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Summertime: An Opportunity for Service & Learning

Ah, summer, time to get outdoors and enjoy the sunshine or the shade of a leafy tree lazing away the hours lying in a hammock. That sounds appealing to me, if we add a cool breeze, a pitcher of unsweetened iced tea, and an engrossing book. Clearly we all need time to unwind, relax, and simply be. Otherwise, we lose our ability to meet the challenges and savour the delights of our lives. Remember, summer is fleeting. Don’t miss out on a chance to enjoy a lazy day.

I have become increasingly aware that many people also look forward to summer for the oppportunities it affords to spend a block of time, be it a week or a month, sharing themselves and their talents with others at home and abroad. These progams teach lessons we could never learn from studying and provide those Aha! moments that change our lives forever.

Recently my 16 year old great nephew Dutch wrote to say he will be traveling with 10 other high school baseball players and two chaperons to the Dominican Republic for a week in August. They will be delivering food, medicine, and baseball equipment and playing baseball “in the streets, parking lots and cow pastures of the Dominican Republic, with the children who live there.”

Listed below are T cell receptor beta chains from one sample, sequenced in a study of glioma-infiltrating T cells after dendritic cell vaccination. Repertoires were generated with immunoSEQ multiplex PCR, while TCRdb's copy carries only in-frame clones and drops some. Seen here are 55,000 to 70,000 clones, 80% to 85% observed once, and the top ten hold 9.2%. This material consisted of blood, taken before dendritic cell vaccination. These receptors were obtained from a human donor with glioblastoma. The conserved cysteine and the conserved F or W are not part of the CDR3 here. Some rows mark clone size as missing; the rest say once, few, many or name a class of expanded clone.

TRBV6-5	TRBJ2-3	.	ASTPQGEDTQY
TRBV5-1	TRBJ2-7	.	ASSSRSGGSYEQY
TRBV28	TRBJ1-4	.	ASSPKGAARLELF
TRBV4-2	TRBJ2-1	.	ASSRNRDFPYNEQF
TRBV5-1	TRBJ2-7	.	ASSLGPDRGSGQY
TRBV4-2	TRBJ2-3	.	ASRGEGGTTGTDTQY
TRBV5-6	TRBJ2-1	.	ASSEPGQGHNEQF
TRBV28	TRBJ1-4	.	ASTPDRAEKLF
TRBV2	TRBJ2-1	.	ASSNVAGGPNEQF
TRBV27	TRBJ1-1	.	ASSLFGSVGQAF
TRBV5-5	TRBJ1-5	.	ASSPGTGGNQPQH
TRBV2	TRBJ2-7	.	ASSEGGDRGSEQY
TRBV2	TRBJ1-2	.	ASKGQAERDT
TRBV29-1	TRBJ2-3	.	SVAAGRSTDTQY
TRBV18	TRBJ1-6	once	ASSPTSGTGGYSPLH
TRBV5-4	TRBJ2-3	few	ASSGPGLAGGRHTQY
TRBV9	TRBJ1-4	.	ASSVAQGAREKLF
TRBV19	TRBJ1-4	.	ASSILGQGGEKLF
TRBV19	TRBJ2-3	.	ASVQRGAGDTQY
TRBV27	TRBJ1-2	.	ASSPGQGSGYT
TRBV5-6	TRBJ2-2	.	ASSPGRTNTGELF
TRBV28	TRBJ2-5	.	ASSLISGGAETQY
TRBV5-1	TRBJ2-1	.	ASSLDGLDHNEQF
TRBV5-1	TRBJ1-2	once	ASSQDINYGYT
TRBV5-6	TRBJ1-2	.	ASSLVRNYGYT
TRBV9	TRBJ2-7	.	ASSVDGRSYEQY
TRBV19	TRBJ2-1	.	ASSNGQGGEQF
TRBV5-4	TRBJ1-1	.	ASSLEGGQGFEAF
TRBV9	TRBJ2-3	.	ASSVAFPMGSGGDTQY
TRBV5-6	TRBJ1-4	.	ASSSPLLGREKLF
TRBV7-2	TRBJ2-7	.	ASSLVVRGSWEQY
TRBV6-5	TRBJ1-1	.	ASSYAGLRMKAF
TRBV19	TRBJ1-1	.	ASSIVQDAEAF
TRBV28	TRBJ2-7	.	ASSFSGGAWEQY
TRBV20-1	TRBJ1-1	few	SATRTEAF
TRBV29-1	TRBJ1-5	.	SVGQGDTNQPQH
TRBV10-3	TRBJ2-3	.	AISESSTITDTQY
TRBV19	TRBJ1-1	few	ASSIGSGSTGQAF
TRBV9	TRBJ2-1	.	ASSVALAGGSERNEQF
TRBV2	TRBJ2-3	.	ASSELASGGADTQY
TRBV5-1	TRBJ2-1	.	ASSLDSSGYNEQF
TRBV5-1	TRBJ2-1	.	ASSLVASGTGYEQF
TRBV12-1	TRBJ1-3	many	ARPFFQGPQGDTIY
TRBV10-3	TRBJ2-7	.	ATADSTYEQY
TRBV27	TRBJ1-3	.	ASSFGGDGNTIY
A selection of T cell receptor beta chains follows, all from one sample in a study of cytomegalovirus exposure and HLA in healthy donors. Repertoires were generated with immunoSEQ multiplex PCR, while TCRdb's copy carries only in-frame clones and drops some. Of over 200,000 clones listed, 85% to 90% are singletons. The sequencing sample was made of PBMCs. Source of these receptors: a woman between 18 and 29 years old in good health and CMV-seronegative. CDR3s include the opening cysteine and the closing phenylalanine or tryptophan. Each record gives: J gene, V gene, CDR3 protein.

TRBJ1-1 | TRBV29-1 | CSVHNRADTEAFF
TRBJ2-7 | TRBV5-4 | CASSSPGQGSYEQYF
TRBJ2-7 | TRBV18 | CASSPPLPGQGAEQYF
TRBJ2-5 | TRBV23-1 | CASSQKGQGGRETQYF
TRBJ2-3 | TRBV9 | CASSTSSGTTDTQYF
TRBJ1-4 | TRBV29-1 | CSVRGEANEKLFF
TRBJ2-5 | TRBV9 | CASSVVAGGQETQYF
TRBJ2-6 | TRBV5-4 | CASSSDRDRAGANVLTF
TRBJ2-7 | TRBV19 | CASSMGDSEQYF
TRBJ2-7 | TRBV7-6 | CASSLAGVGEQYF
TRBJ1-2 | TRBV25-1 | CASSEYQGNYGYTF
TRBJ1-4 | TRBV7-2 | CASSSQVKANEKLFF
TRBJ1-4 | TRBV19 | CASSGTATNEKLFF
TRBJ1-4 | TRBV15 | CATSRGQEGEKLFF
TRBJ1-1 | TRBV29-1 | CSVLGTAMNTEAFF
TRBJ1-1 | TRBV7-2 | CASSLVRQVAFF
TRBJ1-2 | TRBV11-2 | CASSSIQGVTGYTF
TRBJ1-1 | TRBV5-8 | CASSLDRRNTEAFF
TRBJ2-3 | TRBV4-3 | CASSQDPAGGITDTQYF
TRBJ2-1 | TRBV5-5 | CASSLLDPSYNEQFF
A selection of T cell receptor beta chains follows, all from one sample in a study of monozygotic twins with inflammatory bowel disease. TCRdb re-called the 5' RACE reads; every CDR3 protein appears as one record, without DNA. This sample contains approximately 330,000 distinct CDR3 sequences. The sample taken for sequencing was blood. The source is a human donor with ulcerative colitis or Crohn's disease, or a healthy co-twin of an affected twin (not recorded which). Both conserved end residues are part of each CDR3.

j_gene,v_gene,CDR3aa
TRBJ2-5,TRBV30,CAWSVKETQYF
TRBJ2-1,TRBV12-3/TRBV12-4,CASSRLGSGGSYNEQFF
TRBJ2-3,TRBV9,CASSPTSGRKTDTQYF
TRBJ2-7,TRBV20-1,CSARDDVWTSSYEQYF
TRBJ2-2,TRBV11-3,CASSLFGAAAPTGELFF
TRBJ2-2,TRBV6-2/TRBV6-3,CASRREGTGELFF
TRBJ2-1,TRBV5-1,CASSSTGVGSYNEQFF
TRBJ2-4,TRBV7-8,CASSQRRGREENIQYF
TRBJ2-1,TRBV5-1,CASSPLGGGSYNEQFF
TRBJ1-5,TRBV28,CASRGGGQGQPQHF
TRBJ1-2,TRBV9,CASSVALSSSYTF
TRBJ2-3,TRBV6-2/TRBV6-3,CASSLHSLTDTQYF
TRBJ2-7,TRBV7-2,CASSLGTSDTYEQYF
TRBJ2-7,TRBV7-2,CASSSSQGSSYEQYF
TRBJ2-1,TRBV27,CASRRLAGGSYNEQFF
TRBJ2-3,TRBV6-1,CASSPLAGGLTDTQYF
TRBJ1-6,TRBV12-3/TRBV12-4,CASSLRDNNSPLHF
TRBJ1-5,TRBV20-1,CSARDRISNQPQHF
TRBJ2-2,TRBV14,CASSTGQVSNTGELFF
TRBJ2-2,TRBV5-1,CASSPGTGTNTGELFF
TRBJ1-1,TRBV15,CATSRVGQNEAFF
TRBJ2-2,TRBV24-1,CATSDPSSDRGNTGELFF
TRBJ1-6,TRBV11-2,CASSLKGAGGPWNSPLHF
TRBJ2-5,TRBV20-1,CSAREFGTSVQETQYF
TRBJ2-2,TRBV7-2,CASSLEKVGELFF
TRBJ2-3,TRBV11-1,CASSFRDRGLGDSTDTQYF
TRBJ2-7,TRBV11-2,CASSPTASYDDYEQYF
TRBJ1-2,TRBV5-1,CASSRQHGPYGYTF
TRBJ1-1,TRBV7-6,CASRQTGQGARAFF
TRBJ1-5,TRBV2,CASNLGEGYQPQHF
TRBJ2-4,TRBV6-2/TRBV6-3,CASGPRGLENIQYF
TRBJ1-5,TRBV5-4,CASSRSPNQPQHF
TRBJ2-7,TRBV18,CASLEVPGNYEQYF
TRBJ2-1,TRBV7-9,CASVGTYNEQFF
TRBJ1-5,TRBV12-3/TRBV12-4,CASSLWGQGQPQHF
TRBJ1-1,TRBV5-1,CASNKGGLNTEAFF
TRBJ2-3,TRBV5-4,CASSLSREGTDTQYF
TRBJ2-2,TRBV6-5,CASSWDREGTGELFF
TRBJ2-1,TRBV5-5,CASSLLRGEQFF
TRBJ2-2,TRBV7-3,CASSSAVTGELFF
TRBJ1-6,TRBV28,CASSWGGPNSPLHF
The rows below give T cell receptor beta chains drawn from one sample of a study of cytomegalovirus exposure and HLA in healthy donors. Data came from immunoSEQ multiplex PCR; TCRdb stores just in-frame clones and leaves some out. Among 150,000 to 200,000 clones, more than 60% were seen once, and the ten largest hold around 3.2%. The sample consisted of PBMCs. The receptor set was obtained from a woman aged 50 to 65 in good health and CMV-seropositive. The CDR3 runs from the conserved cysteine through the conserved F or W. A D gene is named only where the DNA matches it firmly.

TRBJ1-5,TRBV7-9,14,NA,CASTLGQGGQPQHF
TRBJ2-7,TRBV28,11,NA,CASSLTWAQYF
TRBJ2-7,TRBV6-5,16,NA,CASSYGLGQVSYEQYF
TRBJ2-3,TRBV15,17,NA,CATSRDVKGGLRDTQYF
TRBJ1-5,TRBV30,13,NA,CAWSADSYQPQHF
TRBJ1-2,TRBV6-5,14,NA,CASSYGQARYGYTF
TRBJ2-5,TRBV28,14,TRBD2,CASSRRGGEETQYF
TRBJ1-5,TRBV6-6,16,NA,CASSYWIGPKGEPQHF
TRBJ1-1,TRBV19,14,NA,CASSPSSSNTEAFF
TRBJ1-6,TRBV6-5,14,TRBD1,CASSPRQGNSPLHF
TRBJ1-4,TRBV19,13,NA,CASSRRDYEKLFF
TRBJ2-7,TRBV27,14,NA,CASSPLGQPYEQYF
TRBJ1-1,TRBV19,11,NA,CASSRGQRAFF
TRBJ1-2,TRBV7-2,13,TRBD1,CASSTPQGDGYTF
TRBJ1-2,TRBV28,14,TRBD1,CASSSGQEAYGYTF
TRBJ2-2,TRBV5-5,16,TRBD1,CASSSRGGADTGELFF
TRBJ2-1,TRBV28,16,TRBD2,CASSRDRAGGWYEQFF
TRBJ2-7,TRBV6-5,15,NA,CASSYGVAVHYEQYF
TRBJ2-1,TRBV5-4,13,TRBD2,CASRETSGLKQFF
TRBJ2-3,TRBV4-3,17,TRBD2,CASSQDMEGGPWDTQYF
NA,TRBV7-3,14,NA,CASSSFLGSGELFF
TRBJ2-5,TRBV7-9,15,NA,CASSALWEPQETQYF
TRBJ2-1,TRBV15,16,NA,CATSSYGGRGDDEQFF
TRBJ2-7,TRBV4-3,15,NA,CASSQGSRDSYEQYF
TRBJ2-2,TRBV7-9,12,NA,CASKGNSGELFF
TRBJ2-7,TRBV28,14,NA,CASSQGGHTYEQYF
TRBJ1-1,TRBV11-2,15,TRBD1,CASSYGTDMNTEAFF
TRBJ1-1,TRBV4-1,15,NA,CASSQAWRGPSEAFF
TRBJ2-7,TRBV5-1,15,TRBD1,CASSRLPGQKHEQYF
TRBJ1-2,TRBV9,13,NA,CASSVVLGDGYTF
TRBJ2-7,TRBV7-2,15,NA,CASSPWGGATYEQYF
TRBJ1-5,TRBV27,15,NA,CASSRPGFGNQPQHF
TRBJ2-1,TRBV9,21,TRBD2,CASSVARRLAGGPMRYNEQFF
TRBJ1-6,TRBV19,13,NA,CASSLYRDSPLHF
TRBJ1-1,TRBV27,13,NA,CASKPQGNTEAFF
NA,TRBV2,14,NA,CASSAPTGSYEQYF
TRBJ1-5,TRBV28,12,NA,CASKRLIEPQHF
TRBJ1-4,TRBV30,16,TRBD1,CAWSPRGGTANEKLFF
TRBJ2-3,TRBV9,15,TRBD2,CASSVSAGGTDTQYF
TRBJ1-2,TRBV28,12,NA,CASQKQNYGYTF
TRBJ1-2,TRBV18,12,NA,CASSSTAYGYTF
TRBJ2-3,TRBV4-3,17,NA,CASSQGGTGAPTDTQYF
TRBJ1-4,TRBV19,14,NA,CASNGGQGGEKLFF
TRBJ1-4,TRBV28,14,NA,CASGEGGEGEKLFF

Colleges increasingly offer summer learning opportunities for students. [Where were these 40 years ago when I was an undergraduate?] One such program at the University of Missouri has 16 students spending a month in Ghana. Each student brings valuable skills and a desire to serve and learn in one of three areas of need: health education, children with special needs, and technical education. One, Catherine Rolfe, has promised to report on her experiences. So stay tuned…

PlayopolisToys – for the diverse needs of the citizens of play

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Toys for Toddlers (12-36 months)

Open-Ended Play and Household Objects